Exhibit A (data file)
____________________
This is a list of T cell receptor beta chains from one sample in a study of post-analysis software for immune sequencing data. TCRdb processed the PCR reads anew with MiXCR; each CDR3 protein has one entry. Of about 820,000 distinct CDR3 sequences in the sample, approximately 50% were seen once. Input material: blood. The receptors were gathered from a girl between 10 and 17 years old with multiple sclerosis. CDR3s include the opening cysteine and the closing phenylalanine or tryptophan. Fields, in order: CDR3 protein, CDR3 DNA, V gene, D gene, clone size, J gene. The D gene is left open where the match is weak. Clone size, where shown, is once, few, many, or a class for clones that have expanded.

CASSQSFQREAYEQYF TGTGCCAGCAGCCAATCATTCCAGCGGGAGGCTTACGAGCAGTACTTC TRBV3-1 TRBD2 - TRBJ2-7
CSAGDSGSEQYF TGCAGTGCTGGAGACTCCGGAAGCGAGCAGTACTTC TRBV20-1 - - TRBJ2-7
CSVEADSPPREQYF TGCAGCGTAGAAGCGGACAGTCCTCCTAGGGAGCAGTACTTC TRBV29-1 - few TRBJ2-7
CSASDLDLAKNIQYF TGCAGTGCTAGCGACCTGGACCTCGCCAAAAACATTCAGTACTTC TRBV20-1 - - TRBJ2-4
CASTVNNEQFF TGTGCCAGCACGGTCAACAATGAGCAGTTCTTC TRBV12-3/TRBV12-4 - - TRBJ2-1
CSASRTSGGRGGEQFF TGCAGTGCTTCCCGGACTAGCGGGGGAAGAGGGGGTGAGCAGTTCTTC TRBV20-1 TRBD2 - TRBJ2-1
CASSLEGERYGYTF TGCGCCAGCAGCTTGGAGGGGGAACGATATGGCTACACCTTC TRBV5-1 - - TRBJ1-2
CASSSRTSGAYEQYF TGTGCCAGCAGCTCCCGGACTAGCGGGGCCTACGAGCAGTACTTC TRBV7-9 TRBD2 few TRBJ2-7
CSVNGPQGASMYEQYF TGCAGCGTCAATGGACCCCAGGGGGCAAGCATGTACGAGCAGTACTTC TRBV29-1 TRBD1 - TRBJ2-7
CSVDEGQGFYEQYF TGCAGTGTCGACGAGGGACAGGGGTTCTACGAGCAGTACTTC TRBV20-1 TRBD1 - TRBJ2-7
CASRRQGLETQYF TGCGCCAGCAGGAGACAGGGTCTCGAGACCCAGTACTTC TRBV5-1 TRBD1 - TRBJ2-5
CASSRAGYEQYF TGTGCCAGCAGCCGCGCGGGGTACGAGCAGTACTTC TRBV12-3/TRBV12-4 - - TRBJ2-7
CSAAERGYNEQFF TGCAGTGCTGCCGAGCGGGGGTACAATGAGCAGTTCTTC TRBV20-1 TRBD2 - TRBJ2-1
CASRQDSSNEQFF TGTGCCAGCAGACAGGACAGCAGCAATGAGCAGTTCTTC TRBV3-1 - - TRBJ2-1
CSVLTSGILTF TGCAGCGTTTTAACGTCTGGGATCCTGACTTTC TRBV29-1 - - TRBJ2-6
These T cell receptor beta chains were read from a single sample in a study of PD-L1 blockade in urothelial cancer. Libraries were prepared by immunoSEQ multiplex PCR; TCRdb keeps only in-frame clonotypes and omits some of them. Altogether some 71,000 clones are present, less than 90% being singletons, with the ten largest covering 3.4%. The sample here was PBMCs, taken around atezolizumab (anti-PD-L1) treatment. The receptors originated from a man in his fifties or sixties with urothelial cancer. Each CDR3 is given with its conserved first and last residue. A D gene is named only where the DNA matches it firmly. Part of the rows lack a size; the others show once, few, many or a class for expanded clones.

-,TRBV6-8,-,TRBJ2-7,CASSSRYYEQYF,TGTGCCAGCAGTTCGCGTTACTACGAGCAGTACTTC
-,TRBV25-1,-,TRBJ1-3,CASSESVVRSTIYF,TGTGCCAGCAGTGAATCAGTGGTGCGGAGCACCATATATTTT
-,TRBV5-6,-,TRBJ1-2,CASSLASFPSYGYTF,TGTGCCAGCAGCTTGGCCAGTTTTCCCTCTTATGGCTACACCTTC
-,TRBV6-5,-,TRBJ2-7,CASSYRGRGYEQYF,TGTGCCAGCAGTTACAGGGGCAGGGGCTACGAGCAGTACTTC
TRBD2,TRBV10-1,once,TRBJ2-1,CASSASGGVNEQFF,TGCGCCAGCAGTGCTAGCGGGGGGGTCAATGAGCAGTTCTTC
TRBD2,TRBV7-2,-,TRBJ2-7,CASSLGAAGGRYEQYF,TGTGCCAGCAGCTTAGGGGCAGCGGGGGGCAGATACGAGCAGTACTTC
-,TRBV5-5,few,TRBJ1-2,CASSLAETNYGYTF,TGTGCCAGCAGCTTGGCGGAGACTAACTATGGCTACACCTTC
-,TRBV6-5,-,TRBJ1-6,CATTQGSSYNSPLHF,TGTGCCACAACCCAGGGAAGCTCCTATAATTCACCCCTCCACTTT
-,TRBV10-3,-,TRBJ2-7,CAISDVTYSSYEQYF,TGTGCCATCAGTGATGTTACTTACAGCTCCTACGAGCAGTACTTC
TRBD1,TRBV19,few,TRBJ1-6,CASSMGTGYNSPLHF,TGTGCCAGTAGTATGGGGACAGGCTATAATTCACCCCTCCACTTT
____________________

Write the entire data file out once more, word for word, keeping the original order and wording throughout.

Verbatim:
This is a list of T cell receptor beta chains from one sample in a study of post-analysis software for immune sequencing data. TCRdb processed the PCR reads anew with MiXCR; each CDR3 protein has one entry. Of about 820,000 distinct CDR3 sequences in the sample, approximately 50% were seen once. Input material: blood. The receptors were gathered from a girl between 10 and 17 years old with multiple sclerosis. CDR3s include the opening cysteine and the closing phenylalanine or tryptophan. Fields, in order: CDR3 protein, CDR3 DNA, V gene, D gene, clone size, J gene. The D gene is left open where the match is weak. Clone size, where shown, is once, few, many, or a class for clones that have expanded.

CASSQSFQREAYEQYF TGTGCCAGCAGCCAATCATTCCAGCGGGAGGCTTACGAGCAGTACTTC TRBV3-1 TRBD2 - TRBJ2-7
CSAGDSGSEQYF TGCAGTGCTGGAGACTCCGGAAGCGAGCAGTACTTC TRBV20-1 - - TRBJ2-7
CSVEADSPPREQYF TGCAGCGTAGAAGCGGACAGTCCTCCTAGGGAGCAGTACTTC TRBV29-1 - few TRBJ2-7
CSASDLDLAKNIQYF TGCAGTGCTAGCGACCTGGACCTCGCCAAAAACATTCAGTACTTC TRBV20-1 - - TRBJ2-4
CASTVNNEQFF TGTGCCAGCACGGTCAACAATGAGCAGTTCTTC TRBV12-3/TRBV12-4 - - TRBJ2-1
CSASRTSGGRGGEQFF TGCAGTGCTTCCCGGACTAGCGGGGGAAGAGGGGGTGAGCAGTTCTTC TRBV20-1 TRBD2 - TRBJ2-1
CASSLEGERYGYTF TGCGCCAGCAGCTTGGAGGGGGAACGATATGGCTACACCTTC TRBV5-1 - - TRBJ1-2
CASSSRTSGAYEQYF TGTGCCAGCAGCTCCCGGACTAGCGGGGCCTACGAGCAGTACTTC TRBV7-9 TRBD2 few TRBJ2-7
CSVNGPQGASMYEQYF TGCAGCGTCAATGGACCCCAGGGGGCAAGCATGTACGAGCAGTACTTC TRBV29-1 TRBD1 - TRBJ2-7
CSVDEGQGFYEQYF TGCAGTGTCGACGAGGGACAGGGGTTCTACGAGCAGTACTTC TRBV20-1 TRBD1 - TRBJ2-7
CASRRQGLETQYF TGCGCCAGCAGGAGACAGGGTCTCGAGACCCAGTACTTC TRBV5-1 TRBD1 - TRBJ2-5
CASSRAGYEQYF TGTGCCAGCAGCCGCGCGGGGTACGAGCAGTACTTC TRBV12-3/TRBV12-4 - - TRBJ2-7
CSAAERGYNEQFF TGCAGTGCTGCCGAGCGGGGGTACAATGAGCAGTTCTTC TRBV20-1 TRBD2 - TRBJ2-1
CASRQDSSNEQFF TGTGCCAGCAGACAGGACAGCAGCAATGAGCAGTTCTTC TRBV3-1 - - TRBJ2-1
CSVLTSGILTF TGCAGCGTTTTAACGTCTGGGATCCTGACTTTC TRBV29-1 - - TRBJ2-6
These T cell receptor beta chains were read from a single sample in a study of PD-L1 blockade in urothelial cancer. Libraries were prepared by immunoSEQ multiplex PCR; TCRdb keeps only in-frame clonotypes and omits some of them. Altogether some 71,000 clones are present, less than 90% being singletons, with the ten largest covering 3.4%. The sample here was PBMCs, taken around atezolizumab (anti-PD-L1) treatment. The receptors originated from a man in his fifties or sixties with urothelial cancer. Each CDR3 is given with its conserved first and last residue. A D gene is named only where the DNA matches it firmly. Part of the rows lack a size; the others show once, few, many or a class for expanded clones.

-,TRBV6-8,-,TRBJ2-7,CASSSRYYEQYF,TGTGCCAGCAGTTCGCGTTACTACGAGCAGTACTTC
-,TRBV25-1,-,TRBJ1-3,CASSESVVRSTIYF,TGTGCCAGCAGTGAATCAGTGGTGCGGAGCACCATATATTTT
-,TRBV5-6,-,TRBJ1-2,CASSLASFPSYGYTF,TGTGCCAGCAGCTTGGCCAGTTTTCCCTCTTATGGCTACACCTTC
-,TRBV6-5,-,TRBJ2-7,CASSYRGRGYEQYF,TGTGCCAGCAGTTACAGGGGCAGGGGCTACGAGCAGTACTTC
TRBD2,TRBV10-1,once,TRBJ2-1,CASSASGGVNEQFF,TGCGCCAGCAGTGCTAGCGGGGGGGTCAATGAGCAGTTCTTC
TRBD2,TRBV7-2,-,TRBJ2-7,CASSLGAAGGRYEQYF,TGTGCCAGCAGCTTAGGGGCAGCGGGGGGCAGATACGAGCAGTACTTC
-,TRBV5-5,few,TRBJ1-2,CASSLAETNYGYTF,TGTGCCAGCAGCTTGGCGGAGACTAACTATGGCTACACCTTC
-,TRBV6-5,-,TRBJ1-6,CATTQGSSYNSPLHF,TGTGCCACAACCCAGGGAAGCTCCTATAATTCACCCCTCCACTTT
-,TRBV10-3,-,TRBJ2-7,CAISDVTYSSYEQYF,TGTGCCATCAGTGATGTTACTTACAGCTCCTACGAGCAGTACTTC
TRBD1,TRBV19,few,TRBJ1-6,CASSMGTGYNSPLHF,TGTGCCAGTAGTATGGGGACAGGCTATAATTCACCCCTCCACTTT